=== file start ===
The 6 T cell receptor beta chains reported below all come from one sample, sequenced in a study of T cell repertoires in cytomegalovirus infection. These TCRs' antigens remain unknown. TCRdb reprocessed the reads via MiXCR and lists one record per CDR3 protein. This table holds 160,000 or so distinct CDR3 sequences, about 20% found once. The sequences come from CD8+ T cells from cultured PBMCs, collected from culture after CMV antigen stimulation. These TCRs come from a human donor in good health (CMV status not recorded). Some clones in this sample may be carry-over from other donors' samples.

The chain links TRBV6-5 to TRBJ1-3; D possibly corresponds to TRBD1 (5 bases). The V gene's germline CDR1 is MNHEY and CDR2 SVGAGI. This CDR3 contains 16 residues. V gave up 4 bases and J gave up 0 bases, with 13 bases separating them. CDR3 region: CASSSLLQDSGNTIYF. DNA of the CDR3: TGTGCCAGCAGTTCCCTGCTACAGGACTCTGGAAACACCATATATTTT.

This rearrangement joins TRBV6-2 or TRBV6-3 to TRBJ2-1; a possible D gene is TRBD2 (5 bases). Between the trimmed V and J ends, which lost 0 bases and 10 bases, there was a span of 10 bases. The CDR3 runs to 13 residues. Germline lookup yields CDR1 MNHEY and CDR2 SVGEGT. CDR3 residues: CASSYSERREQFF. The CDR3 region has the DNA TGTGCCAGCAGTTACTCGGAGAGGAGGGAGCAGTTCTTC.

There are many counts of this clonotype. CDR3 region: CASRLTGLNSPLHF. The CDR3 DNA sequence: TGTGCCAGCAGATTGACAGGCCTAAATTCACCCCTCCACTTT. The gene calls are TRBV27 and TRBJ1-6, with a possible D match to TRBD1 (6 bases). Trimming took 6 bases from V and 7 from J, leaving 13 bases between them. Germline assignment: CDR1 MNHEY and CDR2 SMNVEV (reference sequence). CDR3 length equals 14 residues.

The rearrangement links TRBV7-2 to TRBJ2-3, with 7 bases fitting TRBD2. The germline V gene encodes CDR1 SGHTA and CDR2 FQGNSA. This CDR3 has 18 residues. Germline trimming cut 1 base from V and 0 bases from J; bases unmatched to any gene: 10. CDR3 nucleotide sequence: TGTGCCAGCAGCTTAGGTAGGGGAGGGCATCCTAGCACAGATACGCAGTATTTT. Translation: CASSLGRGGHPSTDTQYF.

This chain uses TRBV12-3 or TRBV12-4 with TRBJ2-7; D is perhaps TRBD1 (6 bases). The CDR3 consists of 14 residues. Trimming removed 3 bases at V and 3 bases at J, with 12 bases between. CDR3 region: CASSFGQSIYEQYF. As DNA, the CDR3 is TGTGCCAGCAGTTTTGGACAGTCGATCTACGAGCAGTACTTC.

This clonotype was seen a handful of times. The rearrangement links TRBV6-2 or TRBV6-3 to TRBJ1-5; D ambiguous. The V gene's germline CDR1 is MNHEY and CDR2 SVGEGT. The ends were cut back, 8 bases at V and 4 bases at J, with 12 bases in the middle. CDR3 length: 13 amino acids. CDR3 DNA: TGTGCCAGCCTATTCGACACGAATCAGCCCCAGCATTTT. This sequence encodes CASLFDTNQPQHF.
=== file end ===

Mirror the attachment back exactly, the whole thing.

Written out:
The 6 T cell receptor beta chains reported below all come from one sample, sequenced in a study of T cell repertoires in cytomegalovirus infection. These TCRs' antigens remain unknown. TCRdb reprocessed the reads via MiXCR and lists one record per CDR3 protein. This table holds 160,000 or so distinct CDR3 sequences, about 20% found once. The sequences come from CD8+ T cells from cultured PBMCs, collected from culture after CMV antigen stimulation. These TCRs come from a human donor in good health (CMV status not recorded). Some clones in this sample may be carry-over from other donors' samples.

The chain links TRBV6-5 to TRBJ1-3; D possibly corresponds to TRBD1 (5 bases). The V gene's germline CDR1 is MNHEY and CDR2 SVGAGI. This CDR3 contains 16 residues. V gave up 4 bases and J gave up 0 bases, with 13 bases separating them. CDR3 region: CASSSLLQDSGNTIYF. DNA of the CDR3: TGTGCCAGCAGTTCCCTGCTACAGGACTCTGGAAACACCATATATTTT.

This rearrangement joins TRBV6-2 or TRBV6-3 to TRBJ2-1; a possible D gene is TRBD2 (5 bases). Between the trimmed V and J ends, which lost 0 bases and 10 bases, there was a span of 10 bases. The CDR3 runs to 13 residues. Germline lookup yields CDR1 MNHEY and CDR2 SVGEGT. CDR3 residues: CASSYSERREQFF. The CDR3 region has the DNA TGTGCCAGCAGTTACTCGGAGAGGAGGGAGCAGTTCTTC.

There are many counts of this clonotype. CDR3 region: CASRLTGLNSPLHF. The CDR3 DNA sequence: TGTGCCAGCAGATTGACAGGCCTAAATTCACCCCTCCACTTT. The gene calls are TRBV27 and TRBJ1-6, with a possible D match to TRBD1 (6 bases). Trimming took 6 bases from V and 7 from J, leaving 13 bases between them. Germline assignment: CDR1 MNHEY and CDR2 SMNVEV (reference sequence). CDR3 length equals 14 residues.

The rearrangement links TRBV7-2 to TRBJ2-3, with 7 bases fitting TRBD2. The germline V gene encodes CDR1 SGHTA and CDR2 FQGNSA. This CDR3 has 18 residues. Germline trimming cut 1 base from V and 0 bases from J; bases unmatched to any gene: 10. CDR3 nucleotide sequence: TGTGCCAGCAGCTTAGGTAGGGGAGGGCATCCTAGCACAGATACGCAGTATTTT. Translation: CASSLGRGGHPSTDTQYF.

This chain uses TRBV12-3 or TRBV12-4 with TRBJ2-7; D is perhaps TRBD1 (6 bases). The CDR3 consists of 14 residues. Trimming removed 3 bases at V and 3 bases at J, with 12 bases between. CDR3 region: CASSFGQSIYEQYF. As DNA, the CDR3 is TGTGCCAGCAGTTTTGGACAGTCGATCTACGAGCAGTACTTC.

This clonotype was seen a handful of times. The rearrangement links TRBV6-2 or TRBV6-3 to TRBJ1-5; D ambiguous. The V gene's germline CDR1 is MNHEY and CDR2 SVGEGT. The ends were cut back, 8 bases at V and 4 bases at J, with 12 bases in the middle. CDR3 length: 13 amino acids. CDR3 DNA: TGTGCCAGCCTATTCGACACGAATCAGCCCCAGCATTTT. This sequence encodes CASLFDTNQPQHF.